Earlier this year I hired an editor from My Two Cents Editing to help me with my middle grade manuscript.  There were months of waiting and biting fingernails.  When I did receive my manuscript back with the editorial comments and revision suggestions, I saw that this was the best thing to help my manuscript move into the final stages.  I know some writers feel that critique groups are where we can get help for free.  But in my experience the saying “you get what you paid for” is exactly what I got with critique groups.  Now there are good critiques too.  But an editor will see more than just the writing style and voice.  They see the plot, character development, dialogue, pacing and structure of the manuscript. Other writers are not paid to see all of these things.  They are critiquing your work for free.  Plus other writers are more interested in what their work sounds like to everyone else.

For the last few months I have gone through the critique I received from the editor and I have been revising like crazy.  The final process to any manuscript is to check grammar and punctuation. After this the manuscript is polished into a beautiful piece of work.  Then it is time again to have friends to read this new masterpiece and hope they are as excited about reading it again as you are. Now I am revising my query letters and plan to participate in #Pitchwars.

If anyone is at the stage where they cannot decide if their critique group is working for them then branch out and try something new.  For me it was getting an editor. You can find editors on http://www.the-efa.org .  Also look for editors through Writers Digest publications.  There are great people who want to help writers take their work to the next level. Don’t you think it’s time your work shined?

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I was doing some reading and found this article to help my writing.  Hopefully it will help anyone else out there in the revision stages.

 

WFMAD Day 18 – Revision Roadmap.

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After months of waiting, I finally received my manuscript back from an editor in California.  He was really nice but direct.  I loved it.  He gave me the highlights of the book and told me what I needed to work on.  Which is everything, more or less.  So, I have a lot to work on.  But that’s okay because summer break is right around the corner and I can’t wait to have the time to just revise the manuscript.  There will be revisions with the plot, characters and writing style.  The whole process could take months.  But will be worth it in the end.  “Good things come to those who wait.”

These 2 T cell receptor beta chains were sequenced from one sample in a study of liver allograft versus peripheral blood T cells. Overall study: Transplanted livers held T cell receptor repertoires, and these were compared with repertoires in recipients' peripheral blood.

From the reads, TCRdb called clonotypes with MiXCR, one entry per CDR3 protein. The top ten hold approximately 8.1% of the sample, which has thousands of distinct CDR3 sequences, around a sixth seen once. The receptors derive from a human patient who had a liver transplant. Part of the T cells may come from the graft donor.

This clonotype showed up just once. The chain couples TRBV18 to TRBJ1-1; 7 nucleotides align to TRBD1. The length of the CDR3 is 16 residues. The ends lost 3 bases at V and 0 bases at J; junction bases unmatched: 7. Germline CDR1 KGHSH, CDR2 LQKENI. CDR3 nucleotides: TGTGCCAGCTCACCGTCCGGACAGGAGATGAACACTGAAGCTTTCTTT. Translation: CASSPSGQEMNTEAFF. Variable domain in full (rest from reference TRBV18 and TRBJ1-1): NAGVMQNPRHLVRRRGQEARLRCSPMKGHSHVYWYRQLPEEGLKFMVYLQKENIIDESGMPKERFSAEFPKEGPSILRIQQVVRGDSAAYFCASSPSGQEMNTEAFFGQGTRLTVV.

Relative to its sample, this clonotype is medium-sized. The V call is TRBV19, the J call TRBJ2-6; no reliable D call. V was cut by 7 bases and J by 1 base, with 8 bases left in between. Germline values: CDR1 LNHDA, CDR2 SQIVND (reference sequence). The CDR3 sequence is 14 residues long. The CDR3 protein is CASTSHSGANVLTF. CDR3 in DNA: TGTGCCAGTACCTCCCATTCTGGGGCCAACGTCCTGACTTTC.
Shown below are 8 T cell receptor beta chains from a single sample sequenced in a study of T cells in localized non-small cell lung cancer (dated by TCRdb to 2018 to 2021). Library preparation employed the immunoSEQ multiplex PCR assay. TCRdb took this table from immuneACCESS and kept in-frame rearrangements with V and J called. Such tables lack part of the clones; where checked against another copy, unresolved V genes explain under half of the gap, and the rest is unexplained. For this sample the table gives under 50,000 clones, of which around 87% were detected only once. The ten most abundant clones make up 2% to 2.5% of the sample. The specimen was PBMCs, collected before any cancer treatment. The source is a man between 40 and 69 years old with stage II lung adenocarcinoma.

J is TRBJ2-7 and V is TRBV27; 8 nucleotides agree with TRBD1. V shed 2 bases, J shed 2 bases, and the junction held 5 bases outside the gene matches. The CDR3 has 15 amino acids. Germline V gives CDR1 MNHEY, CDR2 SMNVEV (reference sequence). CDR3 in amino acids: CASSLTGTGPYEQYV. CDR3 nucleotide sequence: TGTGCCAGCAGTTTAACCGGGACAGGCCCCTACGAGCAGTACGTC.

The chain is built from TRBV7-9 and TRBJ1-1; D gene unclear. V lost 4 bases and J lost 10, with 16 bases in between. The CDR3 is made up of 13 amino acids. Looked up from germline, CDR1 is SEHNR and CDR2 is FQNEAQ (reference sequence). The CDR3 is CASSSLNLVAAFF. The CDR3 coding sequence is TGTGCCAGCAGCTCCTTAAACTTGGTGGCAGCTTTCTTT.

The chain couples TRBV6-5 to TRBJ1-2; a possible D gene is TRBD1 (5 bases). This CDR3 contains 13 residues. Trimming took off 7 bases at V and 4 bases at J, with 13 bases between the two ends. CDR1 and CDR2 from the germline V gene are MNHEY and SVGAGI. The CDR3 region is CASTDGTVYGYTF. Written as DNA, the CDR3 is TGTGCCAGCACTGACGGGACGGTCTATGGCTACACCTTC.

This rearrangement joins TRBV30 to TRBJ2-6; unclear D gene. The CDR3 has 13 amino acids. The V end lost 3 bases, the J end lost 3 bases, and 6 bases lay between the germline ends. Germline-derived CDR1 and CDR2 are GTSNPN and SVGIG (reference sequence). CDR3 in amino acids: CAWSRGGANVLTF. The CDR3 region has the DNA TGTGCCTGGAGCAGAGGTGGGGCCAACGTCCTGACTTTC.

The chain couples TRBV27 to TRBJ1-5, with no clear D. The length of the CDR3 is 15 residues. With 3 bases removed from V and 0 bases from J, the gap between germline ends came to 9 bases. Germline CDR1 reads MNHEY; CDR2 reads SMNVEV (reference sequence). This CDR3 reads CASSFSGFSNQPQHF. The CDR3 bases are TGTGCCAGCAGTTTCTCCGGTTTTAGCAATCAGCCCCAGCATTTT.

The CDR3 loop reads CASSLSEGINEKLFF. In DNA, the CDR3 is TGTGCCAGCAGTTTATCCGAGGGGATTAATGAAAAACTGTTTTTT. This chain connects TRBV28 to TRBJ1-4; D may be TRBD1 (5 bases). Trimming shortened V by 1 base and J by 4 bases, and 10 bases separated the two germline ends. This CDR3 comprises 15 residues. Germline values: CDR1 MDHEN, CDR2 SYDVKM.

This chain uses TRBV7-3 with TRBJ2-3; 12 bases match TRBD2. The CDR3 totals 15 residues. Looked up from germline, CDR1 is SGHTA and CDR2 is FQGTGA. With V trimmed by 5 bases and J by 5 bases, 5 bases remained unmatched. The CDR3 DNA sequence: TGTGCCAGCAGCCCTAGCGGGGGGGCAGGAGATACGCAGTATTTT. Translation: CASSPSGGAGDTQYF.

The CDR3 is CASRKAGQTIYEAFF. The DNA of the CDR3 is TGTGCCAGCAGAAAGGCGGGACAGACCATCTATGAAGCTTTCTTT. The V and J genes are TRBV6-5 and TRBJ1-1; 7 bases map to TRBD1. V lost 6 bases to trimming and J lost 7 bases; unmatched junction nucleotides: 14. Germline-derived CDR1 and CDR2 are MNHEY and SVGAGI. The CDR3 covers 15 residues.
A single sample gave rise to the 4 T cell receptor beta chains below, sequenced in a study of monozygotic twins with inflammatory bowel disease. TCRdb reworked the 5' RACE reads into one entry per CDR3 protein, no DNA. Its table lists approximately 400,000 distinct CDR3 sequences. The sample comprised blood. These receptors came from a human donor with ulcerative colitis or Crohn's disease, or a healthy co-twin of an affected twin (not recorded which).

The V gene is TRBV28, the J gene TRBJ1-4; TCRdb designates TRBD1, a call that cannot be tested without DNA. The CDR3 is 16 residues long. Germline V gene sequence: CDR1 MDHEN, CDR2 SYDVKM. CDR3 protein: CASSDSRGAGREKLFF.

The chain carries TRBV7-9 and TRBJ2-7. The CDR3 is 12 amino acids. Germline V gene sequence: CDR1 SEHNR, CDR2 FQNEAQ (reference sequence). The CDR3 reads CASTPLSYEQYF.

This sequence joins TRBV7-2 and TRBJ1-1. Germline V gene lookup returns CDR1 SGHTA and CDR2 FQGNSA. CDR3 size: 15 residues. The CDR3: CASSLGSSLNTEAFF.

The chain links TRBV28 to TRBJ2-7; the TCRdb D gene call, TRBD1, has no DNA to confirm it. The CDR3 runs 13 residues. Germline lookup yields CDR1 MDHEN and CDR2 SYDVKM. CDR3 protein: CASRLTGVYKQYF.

Writing by a beach somewhere might be the one thing to inspire me for great works.  Or it might be the biggest distraction in my writing process.

 

crw-beach

 

 

Next on the list, after this huge undertaking of revising is to look for a new literary agent.  It’s a daunting task.  And one I feel that I have tackled so many times before in the past.  Acquiring the right agent is such a tricky business. I feel I might just reach out to some friends to see who is hunting for their next dream author.  I recently saw a fellow author post on Facebook that she finally signed with an agent.  It only took ELEVEN years!  Yikes!  This is a little too long for me to wait.  But I’m glad for her.

Maybe I should just make it to one of the big writers’ conferences held by Society of Children Book Writers and Illustrators in L.A.  There would be a lot of opportunity to meet-and-greet lots of potential agents and publishers there.  We will see.

Have a great summer, fellow writers!